The increase in truck traffic on highways has brought many problems and challenges to transportation planning and traffic operation, including traffic congestion, transportation system deficiency (insufficient truck parking, etc.), safety, infrastructure deterioration, environmental impacts (air quality and noise), economic development, and so forth. Along with the increase in truck traffic, the need for developing a statewide truck freight demand model has grown so that a state can estimate truck traffic at any point on its highways. The most significant hurdle to including freight transportation in the transportation modeling process is that most of the demand forecasting methodologies currently available were developed for passenger trips, not freight trips. This type of modeling methodology usually makes an assumption that freight trips follow the same behavioral mechanism as passenger trips. In order to overcome the weakness of using a typical four-step demand forecasting modeling process, the concept of commodity flow models (CFMs) can be used to develop a truck freight flow model. It is widely accepted that focusing on the freights enables CFMs to capture more accurately the fundamental economic mechanisms that drive freight movements. The type of commodity being carried is one of the most important characteristics of truck movements, and it is sometimes a challenge to obtain such information from the carriers. Thus, lately, the integration of the freight flow modeling and land use modeling has emerged as an alternate tool to estimate freight movements than the previously developed models. In this study, county-level multiple regression models relating land use to commodity flow were developed using a geographical information system and statistics. Then, a statistical/mathematical statewide commodity flow distribution model was developed by using a physical friction factor (physical distance), a statistical friction factor (Euclidean distance), and economic factors (differences of population and difference of employment among the counties). The commodity flow distributed among truck traffic analysis zones (TTAZs) by the statewide commodity flow distribution model were converted to truck trips and the resulting truck trips were assigned to Utah's truck routes using the all-or-nothing assignment procedure of TransCAD and a genetic algorithm. Truck freight data from the US Census Bureau's Commodity Flow Surveys, which have become available to the public for free via the Internet, enabled the development of a commodity flow based statewide truck freight demand model. It was found that the integration of the freight flow and land use data could be a practical method for modeling tuck traffic demand on state-wide truck routes although the current level of data availability on commodity flow and land use data still constrains the full capability of this type of modeling.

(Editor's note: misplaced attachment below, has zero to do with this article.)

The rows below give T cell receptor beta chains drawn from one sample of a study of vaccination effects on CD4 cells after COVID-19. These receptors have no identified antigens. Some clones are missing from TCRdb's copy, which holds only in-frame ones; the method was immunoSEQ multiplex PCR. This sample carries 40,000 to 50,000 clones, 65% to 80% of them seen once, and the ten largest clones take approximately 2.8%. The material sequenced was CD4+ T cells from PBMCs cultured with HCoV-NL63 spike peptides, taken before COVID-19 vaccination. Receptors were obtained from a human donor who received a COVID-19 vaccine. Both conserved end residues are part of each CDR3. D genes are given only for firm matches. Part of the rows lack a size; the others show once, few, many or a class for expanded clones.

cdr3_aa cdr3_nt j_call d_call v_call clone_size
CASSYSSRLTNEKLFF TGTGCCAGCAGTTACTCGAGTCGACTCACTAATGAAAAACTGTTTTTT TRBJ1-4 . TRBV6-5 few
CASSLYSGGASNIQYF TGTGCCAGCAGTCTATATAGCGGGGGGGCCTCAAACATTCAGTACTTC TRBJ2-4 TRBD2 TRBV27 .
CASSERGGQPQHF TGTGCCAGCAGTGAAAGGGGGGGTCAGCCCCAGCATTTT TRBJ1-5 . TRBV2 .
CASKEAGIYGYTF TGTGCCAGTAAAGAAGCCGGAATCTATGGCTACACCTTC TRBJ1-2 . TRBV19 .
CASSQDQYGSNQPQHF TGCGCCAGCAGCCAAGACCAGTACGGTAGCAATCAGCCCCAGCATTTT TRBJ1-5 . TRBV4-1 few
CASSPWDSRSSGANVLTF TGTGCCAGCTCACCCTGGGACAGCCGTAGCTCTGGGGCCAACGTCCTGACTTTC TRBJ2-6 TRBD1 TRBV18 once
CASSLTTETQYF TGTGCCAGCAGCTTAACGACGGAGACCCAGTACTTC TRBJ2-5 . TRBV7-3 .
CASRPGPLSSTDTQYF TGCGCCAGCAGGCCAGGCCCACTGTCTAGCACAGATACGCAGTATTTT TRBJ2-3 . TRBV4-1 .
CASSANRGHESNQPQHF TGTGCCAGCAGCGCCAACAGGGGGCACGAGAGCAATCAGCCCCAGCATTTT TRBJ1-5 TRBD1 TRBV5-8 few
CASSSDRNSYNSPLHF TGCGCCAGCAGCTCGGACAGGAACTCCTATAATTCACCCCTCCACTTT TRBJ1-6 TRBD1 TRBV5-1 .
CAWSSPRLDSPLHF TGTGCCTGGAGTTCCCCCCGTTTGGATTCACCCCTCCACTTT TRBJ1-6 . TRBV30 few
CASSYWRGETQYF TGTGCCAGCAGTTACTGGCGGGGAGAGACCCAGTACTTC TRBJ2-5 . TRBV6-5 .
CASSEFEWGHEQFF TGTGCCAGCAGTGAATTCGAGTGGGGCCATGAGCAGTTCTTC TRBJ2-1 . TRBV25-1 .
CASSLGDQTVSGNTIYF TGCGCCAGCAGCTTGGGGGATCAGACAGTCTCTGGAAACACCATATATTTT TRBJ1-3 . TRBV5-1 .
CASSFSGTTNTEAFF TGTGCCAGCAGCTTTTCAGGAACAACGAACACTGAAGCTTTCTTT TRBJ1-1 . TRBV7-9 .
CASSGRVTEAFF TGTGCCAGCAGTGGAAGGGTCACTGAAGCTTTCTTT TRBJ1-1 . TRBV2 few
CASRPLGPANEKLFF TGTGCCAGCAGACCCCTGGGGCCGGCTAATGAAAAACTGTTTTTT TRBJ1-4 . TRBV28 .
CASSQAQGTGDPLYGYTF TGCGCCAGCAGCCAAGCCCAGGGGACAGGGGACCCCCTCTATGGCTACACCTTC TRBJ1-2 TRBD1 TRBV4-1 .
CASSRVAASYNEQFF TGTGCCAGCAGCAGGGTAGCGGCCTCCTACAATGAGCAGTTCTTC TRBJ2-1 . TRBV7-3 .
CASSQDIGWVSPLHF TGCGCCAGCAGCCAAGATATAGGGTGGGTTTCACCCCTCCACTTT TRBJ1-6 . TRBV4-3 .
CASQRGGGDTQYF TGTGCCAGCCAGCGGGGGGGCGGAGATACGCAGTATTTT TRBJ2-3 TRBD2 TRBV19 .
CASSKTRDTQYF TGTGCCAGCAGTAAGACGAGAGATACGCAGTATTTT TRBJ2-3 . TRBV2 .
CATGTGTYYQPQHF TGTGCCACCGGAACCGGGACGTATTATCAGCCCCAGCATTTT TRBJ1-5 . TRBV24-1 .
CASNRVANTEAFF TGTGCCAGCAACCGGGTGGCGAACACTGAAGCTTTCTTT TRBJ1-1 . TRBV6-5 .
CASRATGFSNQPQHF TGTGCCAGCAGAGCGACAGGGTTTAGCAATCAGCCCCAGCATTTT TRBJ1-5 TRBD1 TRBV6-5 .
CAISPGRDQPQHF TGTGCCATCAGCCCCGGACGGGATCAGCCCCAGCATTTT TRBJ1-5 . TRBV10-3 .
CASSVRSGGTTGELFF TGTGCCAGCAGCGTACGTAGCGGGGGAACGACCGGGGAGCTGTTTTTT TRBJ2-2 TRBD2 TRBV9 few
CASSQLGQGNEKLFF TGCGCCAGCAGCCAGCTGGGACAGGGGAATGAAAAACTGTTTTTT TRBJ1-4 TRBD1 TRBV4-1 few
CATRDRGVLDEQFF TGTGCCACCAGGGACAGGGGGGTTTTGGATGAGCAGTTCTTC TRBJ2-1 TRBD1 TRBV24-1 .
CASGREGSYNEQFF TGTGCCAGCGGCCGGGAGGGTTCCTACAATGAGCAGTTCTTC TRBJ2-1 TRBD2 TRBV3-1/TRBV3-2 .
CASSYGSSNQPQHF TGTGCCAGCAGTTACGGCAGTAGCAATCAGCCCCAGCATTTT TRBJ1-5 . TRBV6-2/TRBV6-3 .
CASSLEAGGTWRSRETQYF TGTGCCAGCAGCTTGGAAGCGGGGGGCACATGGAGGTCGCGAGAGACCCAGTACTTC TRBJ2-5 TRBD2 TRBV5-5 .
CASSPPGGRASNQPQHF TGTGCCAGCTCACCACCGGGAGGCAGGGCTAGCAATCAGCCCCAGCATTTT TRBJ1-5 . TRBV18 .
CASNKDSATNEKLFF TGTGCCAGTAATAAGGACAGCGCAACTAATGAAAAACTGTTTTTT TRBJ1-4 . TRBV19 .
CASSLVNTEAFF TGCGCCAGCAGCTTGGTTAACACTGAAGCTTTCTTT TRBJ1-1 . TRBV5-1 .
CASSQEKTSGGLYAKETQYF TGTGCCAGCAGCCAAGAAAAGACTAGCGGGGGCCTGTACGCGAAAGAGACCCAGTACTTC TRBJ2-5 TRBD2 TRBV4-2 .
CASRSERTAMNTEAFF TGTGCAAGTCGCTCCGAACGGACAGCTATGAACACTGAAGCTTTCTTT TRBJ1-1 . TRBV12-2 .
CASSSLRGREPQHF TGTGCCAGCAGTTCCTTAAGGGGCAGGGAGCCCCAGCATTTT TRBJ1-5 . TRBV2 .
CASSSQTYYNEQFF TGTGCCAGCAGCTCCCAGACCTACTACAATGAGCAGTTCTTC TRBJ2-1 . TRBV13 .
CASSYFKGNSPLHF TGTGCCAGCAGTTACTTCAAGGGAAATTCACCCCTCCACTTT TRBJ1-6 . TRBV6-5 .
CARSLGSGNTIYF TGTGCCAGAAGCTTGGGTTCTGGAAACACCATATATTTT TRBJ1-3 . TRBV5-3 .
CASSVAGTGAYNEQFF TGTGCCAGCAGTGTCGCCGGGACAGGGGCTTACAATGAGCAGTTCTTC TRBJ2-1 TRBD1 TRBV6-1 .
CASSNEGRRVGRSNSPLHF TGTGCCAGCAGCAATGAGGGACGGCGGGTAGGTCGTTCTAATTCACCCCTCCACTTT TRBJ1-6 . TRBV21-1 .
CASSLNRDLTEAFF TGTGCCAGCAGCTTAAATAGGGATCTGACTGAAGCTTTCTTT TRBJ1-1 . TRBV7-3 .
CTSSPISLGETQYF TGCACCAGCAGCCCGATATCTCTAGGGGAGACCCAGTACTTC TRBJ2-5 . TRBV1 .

College and Department

Ira A. Fulton College of Engineering and Technology; Civil and Environmental Engineering



Date Submitted


Document Type





commodity flow, truck traffic analysis zone (TTAZ), commodity flow generation modeling, commodity flow distribution model, truck traffic assignment, and genetic algorithm